This study focused on the effects of cannabis and alcohol on patients using cannabis to treat anxiety symptoms. It was published in November 2023 in the Drug and Alcohol Review from the Australasian Professional Society on Alcohol and other Drugs (APSAD).
They included 347 participants whose Generalised Anxiety Scale-7 score was 5 or greater who intended to use cannabis to treat their anxiety symptoms. Participants self-reported their sleep quality, alcohol use, and cannabis use daily for 30 days via a dairy. The average age was 33 and 64% were women.
This analysis originates from an ongoing longitudinal study (prior results) with the same participants. Initial results concluded participants experienced better sleep after cannabis use, "especially in those with higher initial emotional symptoms".
Participants chose the form of cannabis they preferred (64.8% flower, 35.2% edibles) and were randomly allocated to THC-dominant, CBD-dominant or balanced THC/CBD ratio groups. The cannabinoid ratio analyses were not part of this article, but are part of the broader ongoing study using these participants. The Pittsburgh Sleep Quality Index was used to assess sleep changes.
The data again showed that when people used cannabis, they reported better sleep. But when they used only alcohol, they did not get better sleep. Those who used both alcohol and cannabis reported getting better sleep, however the cannabis-only users had "notably better" sleep quality than those who combined alcohol and cannabis.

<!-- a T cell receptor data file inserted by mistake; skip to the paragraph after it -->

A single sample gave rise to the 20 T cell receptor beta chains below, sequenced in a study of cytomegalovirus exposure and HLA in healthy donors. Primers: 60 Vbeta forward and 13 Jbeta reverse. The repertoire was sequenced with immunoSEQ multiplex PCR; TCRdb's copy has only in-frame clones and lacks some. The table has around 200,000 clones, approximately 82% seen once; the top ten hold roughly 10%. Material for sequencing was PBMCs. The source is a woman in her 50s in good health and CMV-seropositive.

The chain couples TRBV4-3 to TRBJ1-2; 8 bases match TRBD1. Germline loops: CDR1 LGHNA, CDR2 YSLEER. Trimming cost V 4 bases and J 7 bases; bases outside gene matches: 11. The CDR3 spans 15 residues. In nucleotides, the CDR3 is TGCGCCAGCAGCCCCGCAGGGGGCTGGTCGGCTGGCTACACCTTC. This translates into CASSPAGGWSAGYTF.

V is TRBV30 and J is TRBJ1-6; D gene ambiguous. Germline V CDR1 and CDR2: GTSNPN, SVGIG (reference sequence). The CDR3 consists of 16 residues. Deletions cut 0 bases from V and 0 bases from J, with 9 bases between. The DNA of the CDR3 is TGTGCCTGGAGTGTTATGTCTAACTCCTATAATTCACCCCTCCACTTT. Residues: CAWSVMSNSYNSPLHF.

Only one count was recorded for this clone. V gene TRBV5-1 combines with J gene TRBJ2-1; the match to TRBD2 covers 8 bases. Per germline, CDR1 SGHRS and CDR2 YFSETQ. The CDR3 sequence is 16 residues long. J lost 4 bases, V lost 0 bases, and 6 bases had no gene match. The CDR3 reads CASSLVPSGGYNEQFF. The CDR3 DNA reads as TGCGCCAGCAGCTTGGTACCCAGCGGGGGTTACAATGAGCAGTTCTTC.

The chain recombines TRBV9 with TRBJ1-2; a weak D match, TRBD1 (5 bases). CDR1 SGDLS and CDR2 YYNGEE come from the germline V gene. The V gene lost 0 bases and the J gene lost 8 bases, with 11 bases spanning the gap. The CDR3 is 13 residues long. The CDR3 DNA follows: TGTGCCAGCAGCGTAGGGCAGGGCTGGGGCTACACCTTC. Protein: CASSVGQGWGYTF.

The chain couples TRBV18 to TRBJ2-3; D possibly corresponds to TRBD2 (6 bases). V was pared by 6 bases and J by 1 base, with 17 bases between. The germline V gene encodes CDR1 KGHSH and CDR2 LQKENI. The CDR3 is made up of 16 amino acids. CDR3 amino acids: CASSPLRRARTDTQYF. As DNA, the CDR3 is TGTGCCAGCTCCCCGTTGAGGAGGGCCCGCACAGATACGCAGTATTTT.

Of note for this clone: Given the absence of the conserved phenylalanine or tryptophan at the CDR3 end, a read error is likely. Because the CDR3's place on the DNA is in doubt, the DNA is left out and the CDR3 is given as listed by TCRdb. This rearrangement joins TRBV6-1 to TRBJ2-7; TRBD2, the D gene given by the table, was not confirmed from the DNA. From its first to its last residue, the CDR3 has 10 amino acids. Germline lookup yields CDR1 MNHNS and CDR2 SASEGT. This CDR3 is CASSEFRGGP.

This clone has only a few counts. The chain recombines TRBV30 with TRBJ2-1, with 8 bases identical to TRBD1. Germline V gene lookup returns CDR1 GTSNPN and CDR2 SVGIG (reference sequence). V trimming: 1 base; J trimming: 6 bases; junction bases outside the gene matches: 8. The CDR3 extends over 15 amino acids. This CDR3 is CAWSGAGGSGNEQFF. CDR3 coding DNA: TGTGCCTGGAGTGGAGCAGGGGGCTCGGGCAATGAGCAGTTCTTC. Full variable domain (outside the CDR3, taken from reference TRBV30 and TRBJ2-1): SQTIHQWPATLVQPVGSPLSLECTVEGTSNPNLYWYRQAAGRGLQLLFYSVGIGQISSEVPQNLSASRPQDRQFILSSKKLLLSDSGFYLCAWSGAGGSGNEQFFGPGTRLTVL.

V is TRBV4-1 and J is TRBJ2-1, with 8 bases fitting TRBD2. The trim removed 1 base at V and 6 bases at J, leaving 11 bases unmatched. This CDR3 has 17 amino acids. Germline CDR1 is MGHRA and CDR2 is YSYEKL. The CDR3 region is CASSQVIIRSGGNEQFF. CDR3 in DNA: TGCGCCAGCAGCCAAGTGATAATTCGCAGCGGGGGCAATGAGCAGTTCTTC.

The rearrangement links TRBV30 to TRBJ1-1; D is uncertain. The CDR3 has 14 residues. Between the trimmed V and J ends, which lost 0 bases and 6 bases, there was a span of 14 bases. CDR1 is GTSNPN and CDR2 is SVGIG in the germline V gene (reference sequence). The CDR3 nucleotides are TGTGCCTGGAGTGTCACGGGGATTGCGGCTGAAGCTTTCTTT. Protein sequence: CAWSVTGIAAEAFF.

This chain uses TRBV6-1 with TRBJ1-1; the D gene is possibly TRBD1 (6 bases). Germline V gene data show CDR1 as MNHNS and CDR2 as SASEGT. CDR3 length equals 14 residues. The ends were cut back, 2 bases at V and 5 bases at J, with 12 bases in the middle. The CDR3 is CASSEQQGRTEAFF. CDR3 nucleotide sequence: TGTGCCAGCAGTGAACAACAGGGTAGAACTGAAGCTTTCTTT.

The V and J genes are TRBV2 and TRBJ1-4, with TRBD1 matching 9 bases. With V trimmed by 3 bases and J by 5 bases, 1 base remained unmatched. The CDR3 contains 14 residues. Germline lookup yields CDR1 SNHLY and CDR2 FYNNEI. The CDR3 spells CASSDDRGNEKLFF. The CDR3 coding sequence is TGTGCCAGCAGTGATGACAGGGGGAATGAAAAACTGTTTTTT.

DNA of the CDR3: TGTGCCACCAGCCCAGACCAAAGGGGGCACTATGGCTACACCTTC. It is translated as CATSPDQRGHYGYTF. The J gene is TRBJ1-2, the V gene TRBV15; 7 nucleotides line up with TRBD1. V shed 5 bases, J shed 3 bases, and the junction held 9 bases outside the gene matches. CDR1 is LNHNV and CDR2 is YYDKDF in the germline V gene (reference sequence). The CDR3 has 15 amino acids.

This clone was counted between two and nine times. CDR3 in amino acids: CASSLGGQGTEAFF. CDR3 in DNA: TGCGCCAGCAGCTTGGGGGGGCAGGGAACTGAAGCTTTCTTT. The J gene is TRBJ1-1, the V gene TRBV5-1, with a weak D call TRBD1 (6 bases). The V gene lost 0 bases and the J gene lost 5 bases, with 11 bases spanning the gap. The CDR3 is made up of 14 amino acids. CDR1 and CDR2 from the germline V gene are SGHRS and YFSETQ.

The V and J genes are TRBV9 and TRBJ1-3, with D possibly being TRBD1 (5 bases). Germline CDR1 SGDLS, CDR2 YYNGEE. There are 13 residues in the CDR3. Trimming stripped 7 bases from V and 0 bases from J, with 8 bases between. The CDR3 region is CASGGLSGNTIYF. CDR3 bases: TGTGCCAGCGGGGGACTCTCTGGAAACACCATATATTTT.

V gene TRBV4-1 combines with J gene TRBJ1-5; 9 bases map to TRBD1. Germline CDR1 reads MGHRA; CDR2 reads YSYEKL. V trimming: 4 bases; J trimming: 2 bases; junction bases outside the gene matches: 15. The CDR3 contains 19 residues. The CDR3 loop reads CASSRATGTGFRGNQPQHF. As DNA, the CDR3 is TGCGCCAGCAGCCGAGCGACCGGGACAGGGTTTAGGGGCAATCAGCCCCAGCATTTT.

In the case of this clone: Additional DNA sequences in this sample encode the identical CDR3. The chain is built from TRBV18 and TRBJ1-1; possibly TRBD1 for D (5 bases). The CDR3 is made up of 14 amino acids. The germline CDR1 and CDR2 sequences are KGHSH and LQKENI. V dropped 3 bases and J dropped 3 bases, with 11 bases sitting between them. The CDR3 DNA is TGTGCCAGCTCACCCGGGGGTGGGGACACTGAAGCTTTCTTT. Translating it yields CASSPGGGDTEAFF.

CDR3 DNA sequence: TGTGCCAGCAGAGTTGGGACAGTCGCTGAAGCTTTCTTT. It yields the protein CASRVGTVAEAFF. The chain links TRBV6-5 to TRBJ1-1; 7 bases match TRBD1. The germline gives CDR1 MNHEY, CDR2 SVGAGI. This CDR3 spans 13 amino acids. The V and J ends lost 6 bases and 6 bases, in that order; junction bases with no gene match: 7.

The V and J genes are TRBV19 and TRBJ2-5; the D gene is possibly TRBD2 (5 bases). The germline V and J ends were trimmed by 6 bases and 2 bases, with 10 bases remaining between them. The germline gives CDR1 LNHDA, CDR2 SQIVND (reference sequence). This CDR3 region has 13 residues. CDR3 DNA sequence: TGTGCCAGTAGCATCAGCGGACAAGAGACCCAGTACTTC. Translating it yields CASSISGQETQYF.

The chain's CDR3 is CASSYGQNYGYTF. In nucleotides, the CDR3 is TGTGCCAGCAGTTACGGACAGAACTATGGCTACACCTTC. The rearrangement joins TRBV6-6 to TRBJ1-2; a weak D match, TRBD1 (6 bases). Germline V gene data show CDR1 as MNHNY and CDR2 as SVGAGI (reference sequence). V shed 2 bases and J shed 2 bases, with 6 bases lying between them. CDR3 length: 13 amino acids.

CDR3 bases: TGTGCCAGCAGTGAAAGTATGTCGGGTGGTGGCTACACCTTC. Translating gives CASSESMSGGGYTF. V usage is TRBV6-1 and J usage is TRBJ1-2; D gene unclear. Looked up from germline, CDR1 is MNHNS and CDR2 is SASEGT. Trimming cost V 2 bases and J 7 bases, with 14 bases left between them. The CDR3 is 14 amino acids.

In the authors' words:
cannabis is associated with higher subjective sleep quality.
participants reported better sleep after 'cannabis-use-only' and after 'co-use', but not after 'alcohol-use-only'.
Sleep quality was notably better after cannabis-only days compared to co-use days.
The full text article is here at the Wiley Online Library.
Sznitman SR, Martin-Willett R, Ma W, Karoly HC, Bidwell LC. Daily diary study of associations between alcohol, cannabis, co-use and sleep quality in individuals with intentions to use cannabis to cope with anxiety. Drug Alcohol Rev. 2023 Nov 20. doi: 10.1111/dar.13778. Epub ahead of print. PMID: 37985016.